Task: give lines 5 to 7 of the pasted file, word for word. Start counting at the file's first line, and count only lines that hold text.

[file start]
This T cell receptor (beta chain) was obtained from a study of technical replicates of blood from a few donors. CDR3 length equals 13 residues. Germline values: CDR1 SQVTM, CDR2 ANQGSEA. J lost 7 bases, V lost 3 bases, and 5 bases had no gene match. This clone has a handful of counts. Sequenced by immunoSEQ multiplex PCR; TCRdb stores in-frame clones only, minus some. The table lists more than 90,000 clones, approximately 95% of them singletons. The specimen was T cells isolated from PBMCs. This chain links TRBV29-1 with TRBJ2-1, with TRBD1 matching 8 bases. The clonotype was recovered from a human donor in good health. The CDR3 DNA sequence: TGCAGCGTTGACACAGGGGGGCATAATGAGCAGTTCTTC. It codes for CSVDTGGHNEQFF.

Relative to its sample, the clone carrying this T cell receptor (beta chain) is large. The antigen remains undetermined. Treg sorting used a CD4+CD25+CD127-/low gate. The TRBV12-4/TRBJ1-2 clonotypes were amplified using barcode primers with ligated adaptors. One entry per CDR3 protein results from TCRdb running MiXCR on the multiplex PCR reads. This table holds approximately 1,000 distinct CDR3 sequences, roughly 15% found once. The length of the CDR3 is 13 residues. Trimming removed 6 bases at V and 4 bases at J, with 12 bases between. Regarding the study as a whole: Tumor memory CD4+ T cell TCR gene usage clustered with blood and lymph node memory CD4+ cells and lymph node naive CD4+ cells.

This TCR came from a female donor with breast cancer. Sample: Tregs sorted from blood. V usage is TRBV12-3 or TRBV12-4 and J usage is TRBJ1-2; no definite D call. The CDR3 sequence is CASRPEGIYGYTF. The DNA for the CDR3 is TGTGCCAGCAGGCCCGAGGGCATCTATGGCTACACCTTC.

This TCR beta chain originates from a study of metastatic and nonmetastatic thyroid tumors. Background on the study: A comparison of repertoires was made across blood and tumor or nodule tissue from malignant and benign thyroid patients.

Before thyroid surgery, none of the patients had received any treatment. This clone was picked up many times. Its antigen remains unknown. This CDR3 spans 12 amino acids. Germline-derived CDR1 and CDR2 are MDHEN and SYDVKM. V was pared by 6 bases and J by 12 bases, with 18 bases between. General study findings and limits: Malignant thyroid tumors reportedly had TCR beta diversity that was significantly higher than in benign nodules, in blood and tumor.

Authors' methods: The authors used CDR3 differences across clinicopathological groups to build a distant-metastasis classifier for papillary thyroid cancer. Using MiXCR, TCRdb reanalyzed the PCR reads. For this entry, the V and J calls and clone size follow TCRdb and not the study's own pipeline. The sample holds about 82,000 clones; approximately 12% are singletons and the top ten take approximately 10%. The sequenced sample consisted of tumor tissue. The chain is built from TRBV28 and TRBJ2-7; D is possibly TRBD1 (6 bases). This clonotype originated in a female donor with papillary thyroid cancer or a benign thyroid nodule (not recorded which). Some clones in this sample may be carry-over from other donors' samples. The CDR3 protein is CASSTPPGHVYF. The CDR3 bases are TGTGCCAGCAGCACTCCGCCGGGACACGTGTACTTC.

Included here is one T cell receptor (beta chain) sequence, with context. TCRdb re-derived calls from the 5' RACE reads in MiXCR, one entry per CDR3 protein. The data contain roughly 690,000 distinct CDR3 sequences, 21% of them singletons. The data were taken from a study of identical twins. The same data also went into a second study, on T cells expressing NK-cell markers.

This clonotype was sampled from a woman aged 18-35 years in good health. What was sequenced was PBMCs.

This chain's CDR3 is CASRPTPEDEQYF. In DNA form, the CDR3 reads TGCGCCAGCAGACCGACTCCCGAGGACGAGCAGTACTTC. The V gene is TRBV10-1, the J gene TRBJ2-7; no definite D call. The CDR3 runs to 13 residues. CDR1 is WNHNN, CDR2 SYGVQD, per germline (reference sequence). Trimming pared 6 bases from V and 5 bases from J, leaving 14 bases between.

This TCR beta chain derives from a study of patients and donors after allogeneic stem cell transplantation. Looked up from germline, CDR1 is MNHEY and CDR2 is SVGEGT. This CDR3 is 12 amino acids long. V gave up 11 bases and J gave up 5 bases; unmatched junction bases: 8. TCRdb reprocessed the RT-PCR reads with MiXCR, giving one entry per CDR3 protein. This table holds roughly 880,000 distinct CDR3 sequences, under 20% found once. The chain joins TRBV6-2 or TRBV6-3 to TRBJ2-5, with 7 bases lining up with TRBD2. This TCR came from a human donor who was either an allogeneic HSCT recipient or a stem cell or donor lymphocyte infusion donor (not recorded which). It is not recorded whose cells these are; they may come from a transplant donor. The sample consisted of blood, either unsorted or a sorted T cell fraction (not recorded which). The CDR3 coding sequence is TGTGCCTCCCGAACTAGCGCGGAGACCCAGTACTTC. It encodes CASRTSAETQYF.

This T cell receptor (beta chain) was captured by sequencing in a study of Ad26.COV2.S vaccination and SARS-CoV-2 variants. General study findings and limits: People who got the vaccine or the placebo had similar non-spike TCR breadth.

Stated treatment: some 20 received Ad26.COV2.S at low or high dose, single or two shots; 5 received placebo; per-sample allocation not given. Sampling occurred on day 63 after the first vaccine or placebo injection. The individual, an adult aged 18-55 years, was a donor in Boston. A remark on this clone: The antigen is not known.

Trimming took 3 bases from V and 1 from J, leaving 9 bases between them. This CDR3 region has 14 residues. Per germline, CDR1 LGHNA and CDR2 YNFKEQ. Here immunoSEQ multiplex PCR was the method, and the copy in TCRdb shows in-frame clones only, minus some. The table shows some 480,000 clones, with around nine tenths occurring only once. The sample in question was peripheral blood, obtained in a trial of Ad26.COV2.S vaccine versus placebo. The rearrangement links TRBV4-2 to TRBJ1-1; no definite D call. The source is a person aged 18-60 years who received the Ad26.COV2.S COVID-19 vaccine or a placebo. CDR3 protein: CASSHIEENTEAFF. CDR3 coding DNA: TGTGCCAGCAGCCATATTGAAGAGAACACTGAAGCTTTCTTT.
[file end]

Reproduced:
Before thyroid surgery, none of the patients had received any treatment. This clone was picked up many times. Its antigen remains unknown. This CDR3 spans 12 amino acids. Germline-derived CDR1 and CDR2 are MDHEN and SYDVKM. V was pared by 6 bases and J by 12 bases, with 18 bases between. General study findings and limits: Malignant thyroid tumors reportedly had TCR beta diversity that was significantly higher than in benign nodules, in blood and tumor.

Authors' methods: The authors used CDR3 differences across clinicopathological groups to build a distant-metastasis classifier for papillary thyroid cancer. Using MiXCR, TCRdb reanalyzed the PCR reads. For this entry, the V and J calls and clone size follow TCRdb and not the study's own pipeline. The sample holds about 82,000 clones; approximately 12% are singletons and the top ten take approximately 10%. The sequenced sample consisted of tumor tissue. The chain is built from TRBV28 and TRBJ2-7; D is possibly TRBD1 (6 bases). This clonotype originated in a female donor with papillary thyroid cancer or a benign thyroid nodule (not recorded which). Some clones in this sample may be carry-over from other donors' samples. The CDR3 protein is CASSTPPGHVYF. The CDR3 bases are TGTGCCAGCAGCACTCCGCCGGGACACGTGTACTTC.

Included here is one T cell receptor (beta chain) sequence, with context. TCRdb re-derived calls from the 5' RACE reads in MiXCR, one entry per CDR3 protein. The data contain roughly 690,000 distinct CDR3 sequences, 21% of them singletons. The data were taken from a study of identical twins. The same data also went into a second study, on T cells expressing NK-cell markers.